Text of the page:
It’s that time of year! We’ve asked guests and contributors we’ve featured on The Blood-Jet Writing Hour in 2014 to share with us their favorite books, literary magazines, and reading series from the year.
14 Things I loved in 2014
- Not to use terms like “fierce” and “stunning,” which are cliches of poetry-love, but to use those terms for the collections of my fellow Honey Badgers. We did an East Coast/South book tour in July; each reading was a chance to marvel at something new. Sally Wen Mao’s “Mad Honey Symposium,” Cathy Linh Che’s “Split” and Eugenia Leigh’s “Blood, Sparrows, and Sparrows.” Get ‘em.
- The Young Writers Workshop at the University of Virginia. I was lucky enough to teach there, or be taught, by my students – hilarious, odd, quirky, brilliant, raw. These high school students wrenched me out of any lingering cynicism about the “use” of poetry.
- On Being. It’s not just Krista Tippet’s dulcet voice. I turned 33 this year – the Jesus year, yes – and as I try and slow down and observe and construct meaning, these interviews, with poets, monks, yogis, scientists, on everything from the value of play to the importance of community, have been integral for my own spiritual quest. Jennifer Michael Hecht’s interview, against suicide, is a must-listen.
- Ruth Ozeki’s A Tale for A Time Being. Each section of this complex, accessible, virtuosic novel spurred me to shake my head and wonder, how does she make it look so easy? I interviewed her for Sycamore Review and was humbled by her wisdom and authenticity.
- The Pratt Library – specifically, the Poe Room – in Baltimore. A dazzling space, housed in a former department store, and librarians and curators whose grace, warmth, and beautifully-crafted introductions left me wondering – for me? I read with Kamilah Aisha Moon, whose wrenching, lyrical work is another 2014 highlight.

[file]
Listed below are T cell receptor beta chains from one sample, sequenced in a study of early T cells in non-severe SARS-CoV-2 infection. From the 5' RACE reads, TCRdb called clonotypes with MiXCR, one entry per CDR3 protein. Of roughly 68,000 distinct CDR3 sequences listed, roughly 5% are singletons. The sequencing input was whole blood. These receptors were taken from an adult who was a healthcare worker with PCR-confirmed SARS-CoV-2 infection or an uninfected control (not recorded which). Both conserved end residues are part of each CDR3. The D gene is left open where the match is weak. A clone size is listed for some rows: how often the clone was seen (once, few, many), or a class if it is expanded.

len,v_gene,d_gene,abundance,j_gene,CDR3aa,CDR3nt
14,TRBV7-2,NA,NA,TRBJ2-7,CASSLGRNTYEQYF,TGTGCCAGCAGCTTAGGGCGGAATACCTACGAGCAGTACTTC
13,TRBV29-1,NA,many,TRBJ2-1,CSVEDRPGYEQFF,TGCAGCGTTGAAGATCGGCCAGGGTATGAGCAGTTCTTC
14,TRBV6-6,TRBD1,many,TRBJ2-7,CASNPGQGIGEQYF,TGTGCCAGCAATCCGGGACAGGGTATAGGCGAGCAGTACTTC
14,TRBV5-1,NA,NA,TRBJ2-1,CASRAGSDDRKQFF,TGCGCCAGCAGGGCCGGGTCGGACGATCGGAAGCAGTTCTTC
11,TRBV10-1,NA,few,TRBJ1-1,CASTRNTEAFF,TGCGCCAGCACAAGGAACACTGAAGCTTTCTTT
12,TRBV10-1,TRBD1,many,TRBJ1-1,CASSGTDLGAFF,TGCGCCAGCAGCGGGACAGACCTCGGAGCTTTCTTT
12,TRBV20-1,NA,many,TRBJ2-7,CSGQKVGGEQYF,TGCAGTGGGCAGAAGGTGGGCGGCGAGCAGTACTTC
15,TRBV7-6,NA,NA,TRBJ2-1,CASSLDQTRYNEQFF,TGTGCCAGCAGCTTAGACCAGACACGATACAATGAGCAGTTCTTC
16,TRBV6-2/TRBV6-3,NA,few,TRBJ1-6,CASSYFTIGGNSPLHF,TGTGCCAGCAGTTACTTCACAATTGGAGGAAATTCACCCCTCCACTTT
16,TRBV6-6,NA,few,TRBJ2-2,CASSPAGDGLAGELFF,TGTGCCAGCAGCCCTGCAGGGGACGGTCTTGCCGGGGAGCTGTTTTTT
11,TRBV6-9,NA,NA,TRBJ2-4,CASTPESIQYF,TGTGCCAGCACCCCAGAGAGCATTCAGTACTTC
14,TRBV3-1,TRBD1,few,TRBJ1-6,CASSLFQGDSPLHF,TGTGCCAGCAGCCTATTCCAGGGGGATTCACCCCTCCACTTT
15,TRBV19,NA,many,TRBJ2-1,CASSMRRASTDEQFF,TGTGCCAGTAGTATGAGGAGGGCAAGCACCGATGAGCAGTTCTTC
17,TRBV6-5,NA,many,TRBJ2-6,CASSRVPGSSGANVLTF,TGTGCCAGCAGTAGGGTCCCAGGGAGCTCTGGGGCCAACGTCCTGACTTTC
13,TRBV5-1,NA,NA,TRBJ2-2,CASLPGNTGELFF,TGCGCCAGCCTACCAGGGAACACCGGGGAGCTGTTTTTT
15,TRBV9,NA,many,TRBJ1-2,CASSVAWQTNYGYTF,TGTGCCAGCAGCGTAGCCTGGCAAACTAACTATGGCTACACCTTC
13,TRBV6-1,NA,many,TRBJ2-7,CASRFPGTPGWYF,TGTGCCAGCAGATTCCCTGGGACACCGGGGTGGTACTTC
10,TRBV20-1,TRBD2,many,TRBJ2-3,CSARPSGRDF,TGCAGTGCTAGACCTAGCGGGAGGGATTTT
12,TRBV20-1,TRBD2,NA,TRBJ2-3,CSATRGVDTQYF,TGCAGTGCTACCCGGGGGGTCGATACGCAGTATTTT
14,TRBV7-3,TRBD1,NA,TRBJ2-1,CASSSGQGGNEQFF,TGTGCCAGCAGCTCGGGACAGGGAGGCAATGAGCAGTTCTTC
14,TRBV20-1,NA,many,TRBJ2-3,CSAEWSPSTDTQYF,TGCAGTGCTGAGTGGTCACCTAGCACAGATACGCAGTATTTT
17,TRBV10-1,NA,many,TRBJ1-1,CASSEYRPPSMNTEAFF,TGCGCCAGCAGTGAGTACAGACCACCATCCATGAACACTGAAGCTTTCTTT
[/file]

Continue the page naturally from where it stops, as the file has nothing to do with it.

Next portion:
- Drunken Boat. It’s difficult to choose what to publish from all the fine work we receive, but I’m particularly proud of the Debt folio, and the poems of Cynthia Cruz and Kara Candito.
- Politics and Prose in Northwest DC. It’s the Rolls Royce of independent bookstores. I spent a good portion of my nineties childhood lipping through From the Mixed-Up Files of Mrs. Basil E. Frankweiler in the dark, fragrant coffee shop below the store and eyeing, indiscreetly, the Eddie Vedder doppelgängers sipping chai . They’ve managed to retain all the magic of those early years, and their reading series, while VIP-heavy brings in Terry Gross’s co-conversationalist and provides an irresistible chance for Beltway-celebrity ogling.
- On the other end of the spectrum, the reading series Poetry Sucks! in Nashville, TN. Why don’t I live in Nashville? Go eat a meat and three, and hang out at this record store/music venue/poetry showcase. Tattoos, winged eyeliner, and genuine niceness
- Back to DC: Split This Rock is a wondrous organization. As is BloomBars.
- This poem, by Laura Eve Engel.
- I’ll be moving to Kazakhstan soon (a Fulbright), and although it’s not from 2014, this book by Professor Kate Brown – A Biography of No Place: From Ethnic Borderland to Soviet Heartland – has been essential.
- The atrium of the American Portrait Gallery, for writing.
- With this album, by Aphex Twin.
Michelle Chan Brown’s Double Agent was the winner of the 2011 Kore First Book Award, judged by Bhanu Kapil. Her work has appeared or is forthcoming in Blackbird, Cimarron Review, Linebreak, The Missouri Review, Quarterly West, Sycamore Review, Witness and others.
A Kundiman fellow, Michelle received her MFA from the University of Michigan, where she was a Rackham Fellow. She was a Tennessee Williams scholar at the Sewanee Writers’ Conference and received scholarships from the Vermont Studio Center and the Wesleyan Writers’ Conference. Her chapbook, The Clever Decoys, is available from LATR Editions. She lives with her husband, the musician Paul Erik Lipp, in Washington DC, where she teaches, writes, and edits Drunken Boat.